Groundwater is being monitored or remediated at three landfill sites (West Belconnen, Mugga Lane and Stromlo) and two other sites (chromium contamination and phenol contamination at Hume). Some bore data are available for the West Belconnen and Mugga Lane landfill sites which provide information on the physical, chemical and bacteriological properties of groundwater, as well as water table depth. The monitoring results of the Mugga Lane sites indicate no obvious chemical contaminants, with no hydrocarbons or pesticides and very low occurrences of heavy metals; however, some water contamination is indicated by the presence of faecal coliforms. The data also indicates the groundwater at these sites has a higher than average salinity range.
The activity primarily responsible for groundwater contamination in the ACT is underground fuel storage. Hydrocarbon plumes, both phase-separated and dissolved, are evident at 43 hydrocarbon sites in the ACT, the most publicised being the Civic Plume. The plumes are generally limited in extent and are confined to the shallower aquifers below the block where the fuel storage facilities were located. Sites containing phase-separated plumes (petrol product) are activity managed (remediated) using vacuum extraction and other means while sites containing dissolved phase plumes (petrol product dissolved in the water) are regularly monitored to ensure the groundwater does not pose a risk to human health or to the environment and is being naturally attenuated (remediated).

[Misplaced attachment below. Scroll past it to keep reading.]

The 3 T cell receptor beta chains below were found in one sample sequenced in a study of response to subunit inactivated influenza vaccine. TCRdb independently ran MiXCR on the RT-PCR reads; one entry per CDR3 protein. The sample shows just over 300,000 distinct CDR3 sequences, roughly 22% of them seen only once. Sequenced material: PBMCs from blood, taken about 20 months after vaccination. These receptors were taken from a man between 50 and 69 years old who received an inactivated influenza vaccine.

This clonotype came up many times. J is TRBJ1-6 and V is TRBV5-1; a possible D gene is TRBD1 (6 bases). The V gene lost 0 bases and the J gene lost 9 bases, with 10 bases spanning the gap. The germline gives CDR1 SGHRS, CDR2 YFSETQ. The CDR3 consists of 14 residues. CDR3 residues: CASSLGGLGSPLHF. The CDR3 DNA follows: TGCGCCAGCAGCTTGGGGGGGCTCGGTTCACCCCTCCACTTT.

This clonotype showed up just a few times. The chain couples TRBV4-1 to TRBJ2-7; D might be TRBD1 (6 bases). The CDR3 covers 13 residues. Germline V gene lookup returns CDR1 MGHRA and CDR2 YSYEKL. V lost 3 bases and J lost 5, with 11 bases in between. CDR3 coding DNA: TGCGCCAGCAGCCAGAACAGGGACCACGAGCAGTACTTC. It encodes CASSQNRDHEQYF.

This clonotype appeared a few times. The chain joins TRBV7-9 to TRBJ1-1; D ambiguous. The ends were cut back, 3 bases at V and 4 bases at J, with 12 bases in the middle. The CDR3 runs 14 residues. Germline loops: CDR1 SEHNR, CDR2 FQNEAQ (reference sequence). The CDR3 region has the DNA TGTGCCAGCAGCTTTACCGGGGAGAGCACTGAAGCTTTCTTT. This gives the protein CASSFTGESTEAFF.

Service stations, fuel depots and hydrocarbon sites
In February 2005 a hole in one of the main underground fuel tanks at a Chisholm petrol station resulted in a significant amount – some 65,000 litres – of fuel leaking into the surrounding area. The fuel contaminated soil and perched groundwater1 around the site. Remediation of the on-site impacts took more than a year to complete due to the time taken to extract the hydrocarbons from the soil. Remediation of offsite impacts, including groundwater, is continuing and monitoring is ongoing.
As a result of the fuel spill at Chisholm the Environment Protection Authority has amended the Environment Protection Act 1997 to require that all service stations be licensed. Previously this has only been a requirement for fuel depots.